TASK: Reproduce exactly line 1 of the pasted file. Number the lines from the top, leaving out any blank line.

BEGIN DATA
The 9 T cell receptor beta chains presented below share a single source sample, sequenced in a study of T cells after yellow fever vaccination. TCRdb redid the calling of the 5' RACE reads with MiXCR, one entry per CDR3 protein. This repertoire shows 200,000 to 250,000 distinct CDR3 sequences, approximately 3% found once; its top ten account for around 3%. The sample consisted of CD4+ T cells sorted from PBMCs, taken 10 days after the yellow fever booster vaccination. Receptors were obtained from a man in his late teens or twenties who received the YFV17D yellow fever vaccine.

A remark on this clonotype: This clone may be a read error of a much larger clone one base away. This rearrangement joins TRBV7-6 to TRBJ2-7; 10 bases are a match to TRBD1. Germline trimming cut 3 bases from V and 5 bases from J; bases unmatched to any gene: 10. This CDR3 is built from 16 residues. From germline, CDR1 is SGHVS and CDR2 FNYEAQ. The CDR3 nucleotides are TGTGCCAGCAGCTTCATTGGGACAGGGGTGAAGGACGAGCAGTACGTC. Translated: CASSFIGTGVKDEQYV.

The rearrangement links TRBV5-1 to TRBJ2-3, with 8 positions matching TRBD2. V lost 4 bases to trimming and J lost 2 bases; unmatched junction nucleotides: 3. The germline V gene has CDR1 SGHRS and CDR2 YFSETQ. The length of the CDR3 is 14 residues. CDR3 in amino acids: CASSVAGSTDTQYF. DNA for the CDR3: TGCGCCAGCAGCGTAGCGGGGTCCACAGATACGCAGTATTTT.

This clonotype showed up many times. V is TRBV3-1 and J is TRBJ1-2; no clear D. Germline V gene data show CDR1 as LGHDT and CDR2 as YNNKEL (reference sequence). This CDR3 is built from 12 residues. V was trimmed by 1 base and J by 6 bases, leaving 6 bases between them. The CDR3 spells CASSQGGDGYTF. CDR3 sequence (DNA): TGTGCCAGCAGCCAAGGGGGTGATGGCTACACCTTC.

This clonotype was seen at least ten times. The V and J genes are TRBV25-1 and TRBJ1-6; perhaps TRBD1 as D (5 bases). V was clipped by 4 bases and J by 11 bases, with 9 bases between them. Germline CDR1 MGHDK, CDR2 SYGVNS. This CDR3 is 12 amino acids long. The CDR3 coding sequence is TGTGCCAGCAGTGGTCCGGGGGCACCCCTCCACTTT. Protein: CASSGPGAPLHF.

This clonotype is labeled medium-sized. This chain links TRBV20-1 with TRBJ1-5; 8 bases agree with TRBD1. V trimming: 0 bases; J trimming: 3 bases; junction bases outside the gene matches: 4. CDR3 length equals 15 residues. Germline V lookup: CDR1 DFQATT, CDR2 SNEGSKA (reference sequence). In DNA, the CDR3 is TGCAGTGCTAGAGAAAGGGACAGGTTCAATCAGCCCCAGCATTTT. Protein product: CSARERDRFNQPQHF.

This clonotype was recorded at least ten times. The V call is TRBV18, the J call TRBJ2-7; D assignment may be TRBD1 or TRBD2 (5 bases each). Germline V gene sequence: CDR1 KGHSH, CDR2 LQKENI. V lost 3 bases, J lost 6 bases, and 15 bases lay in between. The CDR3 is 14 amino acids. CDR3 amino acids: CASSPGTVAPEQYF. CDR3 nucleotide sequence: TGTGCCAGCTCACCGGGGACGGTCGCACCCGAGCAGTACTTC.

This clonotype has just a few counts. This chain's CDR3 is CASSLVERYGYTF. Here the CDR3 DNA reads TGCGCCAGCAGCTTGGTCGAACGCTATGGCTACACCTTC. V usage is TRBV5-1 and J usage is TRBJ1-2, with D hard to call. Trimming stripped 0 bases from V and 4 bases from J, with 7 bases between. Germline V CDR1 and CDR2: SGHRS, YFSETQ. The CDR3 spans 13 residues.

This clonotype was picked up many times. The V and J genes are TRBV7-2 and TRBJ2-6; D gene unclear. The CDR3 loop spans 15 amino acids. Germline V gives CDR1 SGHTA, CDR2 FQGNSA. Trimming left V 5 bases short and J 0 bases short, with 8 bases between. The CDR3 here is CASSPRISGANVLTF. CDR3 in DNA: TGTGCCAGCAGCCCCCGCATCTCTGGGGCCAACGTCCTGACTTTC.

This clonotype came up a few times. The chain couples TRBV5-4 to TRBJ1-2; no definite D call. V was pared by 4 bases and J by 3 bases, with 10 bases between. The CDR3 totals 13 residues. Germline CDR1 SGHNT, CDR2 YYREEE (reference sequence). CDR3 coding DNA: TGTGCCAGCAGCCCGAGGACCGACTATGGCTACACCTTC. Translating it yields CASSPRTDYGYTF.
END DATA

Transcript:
The 9 T cell receptor beta chains presented below share a single source sample, sequenced in a study of T cells after yellow fever vaccination. TCRdb redid the calling of the 5' RACE reads with MiXCR, one entry per CDR3 protein. This repertoire shows 200,000 to 250,000 distinct CDR3 sequences, approximately 3% found once; its top ten account for around 3%. The sample consisted of CD4+ T cells sorted from PBMCs, taken 10 days after the yellow fever booster vaccination. Receptors were obtained from a man in his late teens or twenties who received the YFV17D yellow fever vaccine.